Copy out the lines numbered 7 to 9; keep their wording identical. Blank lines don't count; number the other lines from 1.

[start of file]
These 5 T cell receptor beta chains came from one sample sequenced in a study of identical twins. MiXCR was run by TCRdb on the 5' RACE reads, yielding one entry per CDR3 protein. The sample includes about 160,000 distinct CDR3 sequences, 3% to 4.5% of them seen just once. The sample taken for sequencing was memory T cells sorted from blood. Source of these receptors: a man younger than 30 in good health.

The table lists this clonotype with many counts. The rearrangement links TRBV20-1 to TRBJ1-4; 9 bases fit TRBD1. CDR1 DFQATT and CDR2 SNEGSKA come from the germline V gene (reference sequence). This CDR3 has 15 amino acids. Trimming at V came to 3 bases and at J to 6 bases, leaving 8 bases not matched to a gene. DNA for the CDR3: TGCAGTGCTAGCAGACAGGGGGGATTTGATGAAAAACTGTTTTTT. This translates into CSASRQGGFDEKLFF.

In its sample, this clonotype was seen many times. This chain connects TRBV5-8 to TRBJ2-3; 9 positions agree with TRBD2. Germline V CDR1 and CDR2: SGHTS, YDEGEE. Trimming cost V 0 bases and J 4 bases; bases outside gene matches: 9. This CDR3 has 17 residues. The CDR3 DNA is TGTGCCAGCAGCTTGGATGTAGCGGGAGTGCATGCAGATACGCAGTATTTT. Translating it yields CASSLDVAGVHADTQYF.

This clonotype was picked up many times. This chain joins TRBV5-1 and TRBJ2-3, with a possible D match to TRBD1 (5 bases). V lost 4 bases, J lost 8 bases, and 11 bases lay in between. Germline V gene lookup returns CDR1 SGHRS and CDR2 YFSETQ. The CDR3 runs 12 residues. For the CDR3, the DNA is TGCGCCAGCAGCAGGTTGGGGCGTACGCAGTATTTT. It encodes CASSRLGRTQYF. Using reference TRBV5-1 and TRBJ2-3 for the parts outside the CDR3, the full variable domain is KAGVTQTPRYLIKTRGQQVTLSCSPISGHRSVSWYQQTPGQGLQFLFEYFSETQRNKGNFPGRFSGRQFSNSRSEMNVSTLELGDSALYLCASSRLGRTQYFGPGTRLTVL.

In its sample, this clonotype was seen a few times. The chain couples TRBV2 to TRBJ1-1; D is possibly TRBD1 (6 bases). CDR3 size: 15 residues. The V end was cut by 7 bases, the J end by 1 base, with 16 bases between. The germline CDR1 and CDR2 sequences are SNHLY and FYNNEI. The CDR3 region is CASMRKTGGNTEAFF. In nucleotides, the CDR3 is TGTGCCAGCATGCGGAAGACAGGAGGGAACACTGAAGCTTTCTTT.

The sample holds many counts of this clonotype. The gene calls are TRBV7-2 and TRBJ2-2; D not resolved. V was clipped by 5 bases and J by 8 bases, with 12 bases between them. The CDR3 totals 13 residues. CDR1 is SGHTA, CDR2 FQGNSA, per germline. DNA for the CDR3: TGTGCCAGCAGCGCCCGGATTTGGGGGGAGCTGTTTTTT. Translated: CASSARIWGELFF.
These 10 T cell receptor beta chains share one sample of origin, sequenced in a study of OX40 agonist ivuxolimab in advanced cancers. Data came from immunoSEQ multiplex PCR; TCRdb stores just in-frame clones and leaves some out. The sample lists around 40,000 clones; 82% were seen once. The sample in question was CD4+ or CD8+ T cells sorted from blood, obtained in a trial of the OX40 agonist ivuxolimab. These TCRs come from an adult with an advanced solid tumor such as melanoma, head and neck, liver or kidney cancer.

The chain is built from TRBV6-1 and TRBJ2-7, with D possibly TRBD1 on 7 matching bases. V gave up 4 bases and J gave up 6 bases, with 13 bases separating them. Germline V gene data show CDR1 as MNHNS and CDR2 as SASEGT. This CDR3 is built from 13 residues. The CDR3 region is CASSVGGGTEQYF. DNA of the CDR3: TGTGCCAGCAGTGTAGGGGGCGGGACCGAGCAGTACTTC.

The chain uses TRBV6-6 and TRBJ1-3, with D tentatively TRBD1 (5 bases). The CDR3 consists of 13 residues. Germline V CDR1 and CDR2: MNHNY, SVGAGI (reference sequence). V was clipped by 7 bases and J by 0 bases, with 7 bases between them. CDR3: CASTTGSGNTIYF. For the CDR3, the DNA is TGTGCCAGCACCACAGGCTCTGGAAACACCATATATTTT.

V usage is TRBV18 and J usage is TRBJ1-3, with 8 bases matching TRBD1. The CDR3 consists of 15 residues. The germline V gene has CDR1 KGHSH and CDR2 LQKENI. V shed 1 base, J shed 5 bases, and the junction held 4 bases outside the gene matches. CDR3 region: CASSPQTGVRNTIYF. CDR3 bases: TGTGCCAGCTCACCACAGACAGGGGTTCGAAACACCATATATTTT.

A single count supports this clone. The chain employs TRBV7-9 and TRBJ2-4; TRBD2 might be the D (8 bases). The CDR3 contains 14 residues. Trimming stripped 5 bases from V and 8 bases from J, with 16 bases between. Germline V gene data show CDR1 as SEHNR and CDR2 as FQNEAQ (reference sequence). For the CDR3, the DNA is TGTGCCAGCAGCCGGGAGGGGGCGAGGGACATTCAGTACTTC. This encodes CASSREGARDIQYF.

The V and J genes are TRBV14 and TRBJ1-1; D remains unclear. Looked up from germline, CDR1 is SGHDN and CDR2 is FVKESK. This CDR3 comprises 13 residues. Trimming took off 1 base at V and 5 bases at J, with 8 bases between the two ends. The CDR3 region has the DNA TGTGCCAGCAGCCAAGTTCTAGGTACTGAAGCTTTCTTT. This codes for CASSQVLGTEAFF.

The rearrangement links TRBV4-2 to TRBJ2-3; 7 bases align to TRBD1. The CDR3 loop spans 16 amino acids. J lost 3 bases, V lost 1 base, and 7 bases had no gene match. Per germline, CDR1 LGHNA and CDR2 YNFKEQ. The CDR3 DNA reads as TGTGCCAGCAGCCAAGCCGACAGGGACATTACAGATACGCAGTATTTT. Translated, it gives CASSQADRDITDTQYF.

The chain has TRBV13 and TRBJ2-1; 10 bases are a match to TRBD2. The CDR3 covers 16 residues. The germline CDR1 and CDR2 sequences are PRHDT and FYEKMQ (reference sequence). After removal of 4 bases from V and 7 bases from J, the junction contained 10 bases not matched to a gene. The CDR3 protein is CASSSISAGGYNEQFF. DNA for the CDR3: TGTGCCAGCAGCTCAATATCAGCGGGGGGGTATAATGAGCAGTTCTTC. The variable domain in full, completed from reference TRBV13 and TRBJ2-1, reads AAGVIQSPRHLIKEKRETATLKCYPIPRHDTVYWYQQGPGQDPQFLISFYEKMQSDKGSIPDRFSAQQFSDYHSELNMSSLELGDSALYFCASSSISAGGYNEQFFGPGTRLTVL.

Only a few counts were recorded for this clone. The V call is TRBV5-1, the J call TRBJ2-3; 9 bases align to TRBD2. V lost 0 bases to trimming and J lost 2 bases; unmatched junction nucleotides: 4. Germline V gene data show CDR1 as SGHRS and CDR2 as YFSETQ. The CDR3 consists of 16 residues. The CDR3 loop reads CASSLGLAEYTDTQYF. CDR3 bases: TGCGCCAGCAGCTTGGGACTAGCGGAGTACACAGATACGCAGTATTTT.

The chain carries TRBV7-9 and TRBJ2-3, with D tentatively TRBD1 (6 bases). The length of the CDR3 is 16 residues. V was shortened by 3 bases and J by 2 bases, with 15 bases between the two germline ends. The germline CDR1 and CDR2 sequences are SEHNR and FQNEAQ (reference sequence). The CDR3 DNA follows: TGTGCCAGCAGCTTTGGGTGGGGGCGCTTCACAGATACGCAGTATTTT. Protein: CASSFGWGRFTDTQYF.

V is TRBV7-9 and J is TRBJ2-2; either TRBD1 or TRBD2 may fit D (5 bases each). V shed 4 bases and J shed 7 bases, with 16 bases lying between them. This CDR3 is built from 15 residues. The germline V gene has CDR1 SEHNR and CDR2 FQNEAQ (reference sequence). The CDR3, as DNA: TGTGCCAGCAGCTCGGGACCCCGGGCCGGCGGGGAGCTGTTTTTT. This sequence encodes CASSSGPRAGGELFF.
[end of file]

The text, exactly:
These 10 T cell receptor beta chains share one sample of origin, sequenced in a study of OX40 agonist ivuxolimab in advanced cancers. Data came from immunoSEQ multiplex PCR; TCRdb stores just in-frame clones and leaves some out. The sample lists around 40,000 clones; 82% were seen once. The sample in question was CD4+ or CD8+ T cells sorted from blood, obtained in a trial of the OX40 agonist ivuxolimab. These TCRs come from an adult with an advanced solid tumor such as melanoma, head and neck, liver or kidney cancer.

The chain is built from TRBV6-1 and TRBJ2-7, with D possibly TRBD1 on 7 matching bases. V gave up 4 bases and J gave up 6 bases, with 13 bases separating them. Germline V gene data show CDR1 as MNHNS and CDR2 as SASEGT. This CDR3 is built from 13 residues. The CDR3 region is CASSVGGGTEQYF. DNA of the CDR3: TGTGCCAGCAGTGTAGGGGGCGGGACCGAGCAGTACTTC.

The chain uses TRBV6-6 and TRBJ1-3, with D tentatively TRBD1 (5 bases). The CDR3 consists of 13 residues. Germline V CDR1 and CDR2: MNHNY, SVGAGI (reference sequence). V was clipped by 7 bases and J by 0 bases, with 7 bases between them. CDR3: CASTTGSGNTIYF. For the CDR3, the DNA is TGTGCCAGCACCACAGGCTCTGGAAACACCATATATTTT.